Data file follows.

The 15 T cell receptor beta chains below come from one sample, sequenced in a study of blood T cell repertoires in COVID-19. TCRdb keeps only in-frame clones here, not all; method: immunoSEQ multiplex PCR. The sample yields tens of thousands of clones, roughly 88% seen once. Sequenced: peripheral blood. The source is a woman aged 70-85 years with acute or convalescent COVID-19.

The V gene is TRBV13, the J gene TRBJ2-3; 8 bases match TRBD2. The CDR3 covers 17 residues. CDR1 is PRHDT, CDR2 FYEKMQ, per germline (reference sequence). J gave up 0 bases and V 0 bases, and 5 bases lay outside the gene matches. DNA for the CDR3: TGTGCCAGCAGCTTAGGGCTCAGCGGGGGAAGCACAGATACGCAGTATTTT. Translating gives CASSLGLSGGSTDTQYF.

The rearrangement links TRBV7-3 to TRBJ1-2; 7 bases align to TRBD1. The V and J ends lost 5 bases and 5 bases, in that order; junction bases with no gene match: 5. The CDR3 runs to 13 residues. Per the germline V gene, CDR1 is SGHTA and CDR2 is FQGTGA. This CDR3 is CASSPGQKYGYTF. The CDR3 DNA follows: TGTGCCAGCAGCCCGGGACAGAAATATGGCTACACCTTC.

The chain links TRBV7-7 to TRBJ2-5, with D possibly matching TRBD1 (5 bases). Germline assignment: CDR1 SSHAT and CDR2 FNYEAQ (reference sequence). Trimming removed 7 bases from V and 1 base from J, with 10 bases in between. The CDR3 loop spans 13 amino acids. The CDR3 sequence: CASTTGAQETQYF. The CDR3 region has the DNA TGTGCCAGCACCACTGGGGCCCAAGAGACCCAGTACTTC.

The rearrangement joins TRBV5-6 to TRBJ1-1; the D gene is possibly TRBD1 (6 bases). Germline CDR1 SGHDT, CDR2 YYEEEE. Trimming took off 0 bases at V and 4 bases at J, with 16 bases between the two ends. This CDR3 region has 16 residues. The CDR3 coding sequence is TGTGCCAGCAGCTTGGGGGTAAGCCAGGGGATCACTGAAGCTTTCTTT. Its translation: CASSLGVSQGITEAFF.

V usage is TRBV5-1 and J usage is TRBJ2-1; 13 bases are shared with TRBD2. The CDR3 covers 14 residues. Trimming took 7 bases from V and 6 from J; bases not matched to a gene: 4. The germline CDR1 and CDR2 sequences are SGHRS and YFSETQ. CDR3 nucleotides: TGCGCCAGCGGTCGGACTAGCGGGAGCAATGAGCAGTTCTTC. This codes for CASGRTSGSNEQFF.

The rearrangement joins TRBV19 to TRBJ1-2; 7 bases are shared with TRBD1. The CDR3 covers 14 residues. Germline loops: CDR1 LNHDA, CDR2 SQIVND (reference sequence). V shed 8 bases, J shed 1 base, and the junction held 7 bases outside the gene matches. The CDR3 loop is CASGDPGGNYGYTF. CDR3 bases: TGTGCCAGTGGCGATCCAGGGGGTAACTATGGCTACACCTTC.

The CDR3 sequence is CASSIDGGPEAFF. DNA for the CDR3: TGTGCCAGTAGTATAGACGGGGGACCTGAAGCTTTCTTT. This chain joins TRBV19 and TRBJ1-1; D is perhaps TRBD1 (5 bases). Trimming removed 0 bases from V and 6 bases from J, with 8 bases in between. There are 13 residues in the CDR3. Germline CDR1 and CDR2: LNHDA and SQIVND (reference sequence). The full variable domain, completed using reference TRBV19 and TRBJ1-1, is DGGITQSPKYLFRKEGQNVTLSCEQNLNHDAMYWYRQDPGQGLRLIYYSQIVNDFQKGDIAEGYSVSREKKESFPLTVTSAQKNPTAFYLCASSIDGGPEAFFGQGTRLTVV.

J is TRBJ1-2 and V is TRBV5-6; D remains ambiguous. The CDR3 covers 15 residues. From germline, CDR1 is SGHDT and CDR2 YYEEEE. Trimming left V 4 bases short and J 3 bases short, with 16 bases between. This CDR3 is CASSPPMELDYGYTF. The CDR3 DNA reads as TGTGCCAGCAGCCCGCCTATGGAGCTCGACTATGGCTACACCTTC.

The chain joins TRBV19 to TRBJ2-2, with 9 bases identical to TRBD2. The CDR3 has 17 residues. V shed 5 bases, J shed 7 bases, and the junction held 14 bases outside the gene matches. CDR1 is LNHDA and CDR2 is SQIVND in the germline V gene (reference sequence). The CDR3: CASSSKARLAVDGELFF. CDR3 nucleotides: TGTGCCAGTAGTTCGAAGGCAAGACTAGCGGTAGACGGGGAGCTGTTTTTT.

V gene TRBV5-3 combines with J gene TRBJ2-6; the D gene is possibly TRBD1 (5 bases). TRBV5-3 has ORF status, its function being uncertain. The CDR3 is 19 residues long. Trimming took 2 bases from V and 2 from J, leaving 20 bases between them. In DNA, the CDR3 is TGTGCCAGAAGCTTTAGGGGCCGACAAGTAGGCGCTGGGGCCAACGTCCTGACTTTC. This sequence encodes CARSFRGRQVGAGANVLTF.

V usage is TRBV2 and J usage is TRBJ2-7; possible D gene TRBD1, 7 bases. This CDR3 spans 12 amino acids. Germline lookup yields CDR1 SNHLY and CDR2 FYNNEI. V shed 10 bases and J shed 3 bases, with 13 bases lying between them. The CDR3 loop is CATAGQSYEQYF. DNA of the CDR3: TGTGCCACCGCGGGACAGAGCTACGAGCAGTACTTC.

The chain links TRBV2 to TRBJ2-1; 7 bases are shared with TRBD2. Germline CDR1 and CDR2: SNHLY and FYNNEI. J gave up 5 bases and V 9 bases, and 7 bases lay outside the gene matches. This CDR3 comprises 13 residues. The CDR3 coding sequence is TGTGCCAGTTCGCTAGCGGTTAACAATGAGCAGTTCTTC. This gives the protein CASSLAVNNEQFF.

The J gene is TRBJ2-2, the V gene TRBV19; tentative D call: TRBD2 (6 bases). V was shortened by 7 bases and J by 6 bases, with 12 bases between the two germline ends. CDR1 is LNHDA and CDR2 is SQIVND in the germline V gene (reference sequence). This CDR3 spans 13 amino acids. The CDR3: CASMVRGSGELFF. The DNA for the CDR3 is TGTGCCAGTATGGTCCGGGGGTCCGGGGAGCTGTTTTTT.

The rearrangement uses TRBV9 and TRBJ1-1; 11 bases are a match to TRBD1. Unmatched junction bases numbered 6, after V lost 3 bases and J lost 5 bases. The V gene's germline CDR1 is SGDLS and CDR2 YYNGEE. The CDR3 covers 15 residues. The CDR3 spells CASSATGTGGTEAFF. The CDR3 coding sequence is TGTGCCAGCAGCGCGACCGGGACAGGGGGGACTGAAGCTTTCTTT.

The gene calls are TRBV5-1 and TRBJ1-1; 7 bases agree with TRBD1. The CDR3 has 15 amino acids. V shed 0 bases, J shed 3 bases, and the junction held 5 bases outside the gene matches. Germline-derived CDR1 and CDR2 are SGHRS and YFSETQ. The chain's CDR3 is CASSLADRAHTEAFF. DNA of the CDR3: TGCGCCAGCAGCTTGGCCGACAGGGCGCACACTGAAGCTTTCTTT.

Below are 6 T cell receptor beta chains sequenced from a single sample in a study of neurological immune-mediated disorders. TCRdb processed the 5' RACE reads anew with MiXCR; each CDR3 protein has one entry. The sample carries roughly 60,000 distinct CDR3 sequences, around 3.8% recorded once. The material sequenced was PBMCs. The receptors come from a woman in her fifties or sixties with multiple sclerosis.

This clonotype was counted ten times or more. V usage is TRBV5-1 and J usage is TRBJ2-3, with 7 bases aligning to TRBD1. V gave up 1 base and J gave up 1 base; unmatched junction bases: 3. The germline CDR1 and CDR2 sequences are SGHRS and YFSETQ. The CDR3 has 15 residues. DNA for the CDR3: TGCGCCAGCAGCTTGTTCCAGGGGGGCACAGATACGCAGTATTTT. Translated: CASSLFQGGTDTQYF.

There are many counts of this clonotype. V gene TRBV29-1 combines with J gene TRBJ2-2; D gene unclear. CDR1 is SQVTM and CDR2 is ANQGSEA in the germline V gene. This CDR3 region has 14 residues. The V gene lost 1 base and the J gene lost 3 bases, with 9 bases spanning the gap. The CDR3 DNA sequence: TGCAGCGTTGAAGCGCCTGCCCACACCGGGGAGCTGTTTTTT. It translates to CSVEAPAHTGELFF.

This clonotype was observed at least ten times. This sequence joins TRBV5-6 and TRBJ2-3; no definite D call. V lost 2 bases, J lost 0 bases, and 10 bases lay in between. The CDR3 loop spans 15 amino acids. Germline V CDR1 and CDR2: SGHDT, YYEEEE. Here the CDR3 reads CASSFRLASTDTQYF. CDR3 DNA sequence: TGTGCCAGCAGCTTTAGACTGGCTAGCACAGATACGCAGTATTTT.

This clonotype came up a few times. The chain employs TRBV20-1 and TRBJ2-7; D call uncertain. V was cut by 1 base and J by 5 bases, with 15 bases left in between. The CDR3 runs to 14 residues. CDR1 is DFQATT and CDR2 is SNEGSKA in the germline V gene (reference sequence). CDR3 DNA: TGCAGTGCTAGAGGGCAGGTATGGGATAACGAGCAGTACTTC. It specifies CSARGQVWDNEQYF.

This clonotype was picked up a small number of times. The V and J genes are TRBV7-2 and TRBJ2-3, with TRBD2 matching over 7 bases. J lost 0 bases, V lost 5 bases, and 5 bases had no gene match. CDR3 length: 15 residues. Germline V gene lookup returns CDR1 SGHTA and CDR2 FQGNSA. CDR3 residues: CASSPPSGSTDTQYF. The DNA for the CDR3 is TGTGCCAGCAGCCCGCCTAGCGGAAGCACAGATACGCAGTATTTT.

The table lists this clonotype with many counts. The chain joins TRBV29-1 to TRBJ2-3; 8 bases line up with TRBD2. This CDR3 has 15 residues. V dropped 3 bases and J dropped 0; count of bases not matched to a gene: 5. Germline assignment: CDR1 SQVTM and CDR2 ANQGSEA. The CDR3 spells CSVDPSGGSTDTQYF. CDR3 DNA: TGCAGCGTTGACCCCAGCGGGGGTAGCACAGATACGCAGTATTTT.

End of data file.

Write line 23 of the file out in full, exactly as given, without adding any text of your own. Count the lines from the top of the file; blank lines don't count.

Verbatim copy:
The table lists this clonotype with many counts. The chain joins TRBV29-1 to TRBJ2-3; 8 bases line up with TRBD2. This CDR3 has 15 residues. V dropped 3 bases and J dropped 0; count of bases not matched to a gene: 5. Germline assignment: CDR1 SQVTM and CDR2 ANQGSEA. The CDR3 spells CSVDPSGGSTDTQYF. CDR3 DNA: TGCAGCGTTGACCCCAGCGGGGGTAGCACAGATACGCAGTATTTT.